The crux of this whole matter is policing abnormalities at the LOCAL level. If these captains wait for stuff to iron out at the end of the season, it's too late usually for them and certainly for the others who will face these beasts. Three matches in and players are in the system and become untouchable at this point (especially if they have score managed).

So, note to Captains: Really scrutinize your player's history and those of opposing players. Ask questions. And be sure players are filling out their ratings properly under the Elite Player Guidelines. On the flipside of that, make sure opposing captains are doing the same. No one wants to be the bad guy, but a former DI guy comes into your 4.5 league at 28 years old, red flags should be going up all over the place and something should be done. I thought I recalled someone in here saying that there were players like that (late 20-something strong strong DI guys) on the Southern team that won the 4.5 Nationals last year.

I really don't have much sympathy for 3.5's getting beat by 4.0's. I do have sympathy watching a 4.5 player get throttled by a former top level NCAA player or certainly a professional player held out or hid in doubles and basically out there for "ringer purposes" ...likely because that pro player decided he had no competitive options and likely because the captain was hunting for a ringer to help him get his water bottle and towel from the National championships.

Since most 4.5 players are pretty solid players and have skills and weapons, it's not as obvious or thought of as bad when someone whoops them up pretty badly. But, from what I have seen of League tennis, 4.5 possesses as many (if not more and certainly more egregioous) out of level players. Steady Eddy makes a good point ---why would a player at that level really want a 4.5 champion's trophy? That'd be like Federer winning a USTA Pro Circuit event in Godfrey, Ill. and getting psyched.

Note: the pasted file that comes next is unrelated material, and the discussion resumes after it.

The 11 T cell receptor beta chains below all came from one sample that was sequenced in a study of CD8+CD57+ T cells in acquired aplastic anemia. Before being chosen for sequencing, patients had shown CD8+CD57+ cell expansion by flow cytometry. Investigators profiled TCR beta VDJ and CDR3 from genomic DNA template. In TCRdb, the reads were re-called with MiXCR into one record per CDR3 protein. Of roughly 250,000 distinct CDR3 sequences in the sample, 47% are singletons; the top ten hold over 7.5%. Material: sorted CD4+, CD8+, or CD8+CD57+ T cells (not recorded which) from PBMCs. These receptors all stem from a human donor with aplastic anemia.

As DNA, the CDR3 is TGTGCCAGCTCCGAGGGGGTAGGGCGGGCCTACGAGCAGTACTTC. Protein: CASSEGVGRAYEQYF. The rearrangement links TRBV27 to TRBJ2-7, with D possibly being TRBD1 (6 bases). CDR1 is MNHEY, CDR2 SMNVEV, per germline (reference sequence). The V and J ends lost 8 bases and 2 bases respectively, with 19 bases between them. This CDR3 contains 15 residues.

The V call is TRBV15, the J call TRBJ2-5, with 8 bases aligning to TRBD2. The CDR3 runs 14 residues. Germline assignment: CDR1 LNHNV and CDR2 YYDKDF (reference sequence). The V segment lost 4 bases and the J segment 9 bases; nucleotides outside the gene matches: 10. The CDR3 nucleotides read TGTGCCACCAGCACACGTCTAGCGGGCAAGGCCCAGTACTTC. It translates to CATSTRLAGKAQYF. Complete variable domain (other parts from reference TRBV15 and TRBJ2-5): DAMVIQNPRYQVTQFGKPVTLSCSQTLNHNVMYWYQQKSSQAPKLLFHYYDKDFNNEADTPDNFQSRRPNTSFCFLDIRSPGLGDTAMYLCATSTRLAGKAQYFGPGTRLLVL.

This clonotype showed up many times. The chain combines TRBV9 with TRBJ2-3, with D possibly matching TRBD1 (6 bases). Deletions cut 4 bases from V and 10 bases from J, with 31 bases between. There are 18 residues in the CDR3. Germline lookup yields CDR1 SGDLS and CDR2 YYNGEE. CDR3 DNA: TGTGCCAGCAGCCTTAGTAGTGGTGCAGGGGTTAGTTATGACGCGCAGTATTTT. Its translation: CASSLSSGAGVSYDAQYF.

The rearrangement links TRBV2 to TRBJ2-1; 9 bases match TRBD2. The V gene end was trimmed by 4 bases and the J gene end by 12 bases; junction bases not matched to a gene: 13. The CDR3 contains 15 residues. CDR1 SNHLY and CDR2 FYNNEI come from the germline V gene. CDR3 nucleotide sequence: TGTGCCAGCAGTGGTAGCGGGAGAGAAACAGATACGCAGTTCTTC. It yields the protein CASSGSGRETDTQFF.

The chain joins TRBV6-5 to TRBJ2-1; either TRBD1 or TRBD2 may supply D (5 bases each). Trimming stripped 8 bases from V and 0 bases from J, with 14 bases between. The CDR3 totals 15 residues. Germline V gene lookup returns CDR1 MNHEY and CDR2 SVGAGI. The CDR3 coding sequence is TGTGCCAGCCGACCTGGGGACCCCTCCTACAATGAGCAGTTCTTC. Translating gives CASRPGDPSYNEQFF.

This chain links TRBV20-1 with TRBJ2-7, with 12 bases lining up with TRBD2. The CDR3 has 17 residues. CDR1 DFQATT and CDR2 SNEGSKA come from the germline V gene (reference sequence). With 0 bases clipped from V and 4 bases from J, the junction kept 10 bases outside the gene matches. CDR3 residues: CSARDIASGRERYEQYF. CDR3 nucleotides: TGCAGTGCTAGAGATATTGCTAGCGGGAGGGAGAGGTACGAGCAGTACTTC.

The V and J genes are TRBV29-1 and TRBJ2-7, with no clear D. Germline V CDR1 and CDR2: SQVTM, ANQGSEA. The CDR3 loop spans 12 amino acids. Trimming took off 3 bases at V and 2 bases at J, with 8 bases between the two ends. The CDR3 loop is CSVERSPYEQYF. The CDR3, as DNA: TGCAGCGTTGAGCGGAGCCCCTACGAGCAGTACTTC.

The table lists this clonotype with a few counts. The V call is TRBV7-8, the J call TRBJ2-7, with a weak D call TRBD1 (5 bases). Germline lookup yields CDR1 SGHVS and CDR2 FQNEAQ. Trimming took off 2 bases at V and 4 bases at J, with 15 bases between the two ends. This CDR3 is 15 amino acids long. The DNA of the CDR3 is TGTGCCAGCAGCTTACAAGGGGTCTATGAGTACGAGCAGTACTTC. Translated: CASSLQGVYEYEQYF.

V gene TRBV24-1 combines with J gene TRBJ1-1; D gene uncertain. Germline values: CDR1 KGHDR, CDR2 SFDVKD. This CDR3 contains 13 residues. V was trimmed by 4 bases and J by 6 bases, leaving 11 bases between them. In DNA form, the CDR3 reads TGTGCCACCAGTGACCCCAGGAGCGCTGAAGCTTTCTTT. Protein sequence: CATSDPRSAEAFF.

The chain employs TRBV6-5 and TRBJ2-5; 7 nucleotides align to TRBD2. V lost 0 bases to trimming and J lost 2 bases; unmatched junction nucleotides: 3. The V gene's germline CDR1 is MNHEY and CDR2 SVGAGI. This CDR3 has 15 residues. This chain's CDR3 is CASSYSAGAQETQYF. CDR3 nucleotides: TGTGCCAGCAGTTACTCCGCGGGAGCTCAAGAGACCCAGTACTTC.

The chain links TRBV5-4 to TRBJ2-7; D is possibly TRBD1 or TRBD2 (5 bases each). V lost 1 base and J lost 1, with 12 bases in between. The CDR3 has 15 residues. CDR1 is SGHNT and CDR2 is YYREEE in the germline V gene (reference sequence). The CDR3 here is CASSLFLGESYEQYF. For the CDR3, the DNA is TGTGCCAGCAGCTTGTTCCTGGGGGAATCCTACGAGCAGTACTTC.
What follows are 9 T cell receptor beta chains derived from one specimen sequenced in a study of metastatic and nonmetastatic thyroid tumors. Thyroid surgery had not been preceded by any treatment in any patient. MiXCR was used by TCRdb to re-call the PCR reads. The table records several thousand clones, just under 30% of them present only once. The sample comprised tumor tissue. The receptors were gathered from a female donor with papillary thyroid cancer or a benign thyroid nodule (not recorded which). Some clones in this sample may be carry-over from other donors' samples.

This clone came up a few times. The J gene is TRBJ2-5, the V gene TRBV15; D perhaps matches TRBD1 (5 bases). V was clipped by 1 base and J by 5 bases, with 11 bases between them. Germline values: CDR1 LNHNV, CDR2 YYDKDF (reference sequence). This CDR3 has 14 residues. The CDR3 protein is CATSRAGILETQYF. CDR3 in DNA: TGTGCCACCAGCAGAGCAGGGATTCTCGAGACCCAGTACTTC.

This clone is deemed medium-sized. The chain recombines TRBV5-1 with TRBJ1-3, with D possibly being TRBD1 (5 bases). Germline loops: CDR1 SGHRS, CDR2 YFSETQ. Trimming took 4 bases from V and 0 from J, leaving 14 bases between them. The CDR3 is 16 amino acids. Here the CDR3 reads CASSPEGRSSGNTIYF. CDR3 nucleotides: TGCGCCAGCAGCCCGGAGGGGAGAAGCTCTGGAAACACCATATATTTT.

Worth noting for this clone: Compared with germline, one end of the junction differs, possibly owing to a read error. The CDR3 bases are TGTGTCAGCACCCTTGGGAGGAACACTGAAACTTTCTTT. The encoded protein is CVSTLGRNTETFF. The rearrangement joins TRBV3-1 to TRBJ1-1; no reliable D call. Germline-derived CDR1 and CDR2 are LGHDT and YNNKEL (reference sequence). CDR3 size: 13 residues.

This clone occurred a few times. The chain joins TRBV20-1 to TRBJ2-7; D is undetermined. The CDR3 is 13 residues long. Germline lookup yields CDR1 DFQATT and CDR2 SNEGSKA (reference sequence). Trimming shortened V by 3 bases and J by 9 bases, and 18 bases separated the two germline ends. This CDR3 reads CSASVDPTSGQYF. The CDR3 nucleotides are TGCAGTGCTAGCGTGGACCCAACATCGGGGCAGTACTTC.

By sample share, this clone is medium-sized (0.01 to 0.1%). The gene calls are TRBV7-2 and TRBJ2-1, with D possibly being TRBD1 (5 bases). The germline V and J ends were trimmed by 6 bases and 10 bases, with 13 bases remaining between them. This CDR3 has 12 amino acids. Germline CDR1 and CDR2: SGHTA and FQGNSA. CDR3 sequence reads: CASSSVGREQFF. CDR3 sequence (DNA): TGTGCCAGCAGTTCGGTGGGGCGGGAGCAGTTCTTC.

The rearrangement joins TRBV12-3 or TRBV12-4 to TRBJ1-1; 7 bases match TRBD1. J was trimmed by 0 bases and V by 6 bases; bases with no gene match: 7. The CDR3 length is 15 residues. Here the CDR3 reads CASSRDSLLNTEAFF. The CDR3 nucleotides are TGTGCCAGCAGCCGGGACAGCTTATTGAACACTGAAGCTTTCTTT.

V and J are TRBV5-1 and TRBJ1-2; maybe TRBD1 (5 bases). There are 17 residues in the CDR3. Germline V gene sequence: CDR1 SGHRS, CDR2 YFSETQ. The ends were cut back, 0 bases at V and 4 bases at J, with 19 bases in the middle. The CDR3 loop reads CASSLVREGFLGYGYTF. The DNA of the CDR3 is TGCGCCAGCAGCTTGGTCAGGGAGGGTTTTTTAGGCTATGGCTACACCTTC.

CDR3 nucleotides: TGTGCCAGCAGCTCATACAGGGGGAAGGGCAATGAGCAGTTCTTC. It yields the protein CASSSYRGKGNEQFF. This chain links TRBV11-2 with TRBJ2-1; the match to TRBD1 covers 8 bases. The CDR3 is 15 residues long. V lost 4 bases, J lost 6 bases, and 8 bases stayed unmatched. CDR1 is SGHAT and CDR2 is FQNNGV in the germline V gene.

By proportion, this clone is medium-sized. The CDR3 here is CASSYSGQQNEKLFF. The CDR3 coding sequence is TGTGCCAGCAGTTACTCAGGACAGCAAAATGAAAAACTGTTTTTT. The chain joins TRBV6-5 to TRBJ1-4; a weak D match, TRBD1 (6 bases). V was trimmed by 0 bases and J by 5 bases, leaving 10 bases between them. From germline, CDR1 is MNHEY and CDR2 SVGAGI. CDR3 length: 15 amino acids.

5.0 and Open levels suffer from relatively low numbers nationally as it is a difficult number to attain in the computer. It takes a lot of wins over good players, especially if you're climbing the ladder. I would also argue the 5.0 and above levels suffer from an extreme apathy (usually by the players themselves) when it comes towards organizing teams as well. I live in Phoenix and there are NO 5.0 teams in the city. You're trying to tell me in one of the largest cities in the US there are no 5.0's? Gimme a break. There are certainly enough to form at least a couple of teams.

It's the players themselves who see 5.0 as the tipping point giving up. For some reason, the bulk of these players tend to be teaching pros, not regular Joes, and tennis pros aren't exactly lining up to rush into competition at that level. Ever heard the "playing pro is a hungry pro" line?

5.0 and Open should be a badge of honor, especially for a "graduated club player". It shouldn't be a death sentence for your league play, but it does seem to be.


Jeff

HookEmJeff
07-13-2009, 10:56 PM
Until the USTA figures out the bottom line is about winning and losing, and modifies the secret forumla to account for this, NTRP will remain a cluster. Think Federer cares about how close his Wimbledon final was in 2008 or Roddick cares about how close the 2009 Wimbledon final was? . . . . nope, either you win or you lose.

Baseball, football, basketball, etc., etc., etc., closeness of the games are irrelevant--one team wins, one team loses, and ranking, playoffs, draft choices, etc., are based on win/loss records. Even in pro tennis, winning and losing are all that count for ranking points and dollars--would be nice if our rankings and NTRP ratings were based on the same.

But noooooo, as long as a guy drops a set or two here and there and tanks a few games per set, he can go 100 - 0 over the course of a year and not get moved up--and the USTA thinks this is how it should be . . . .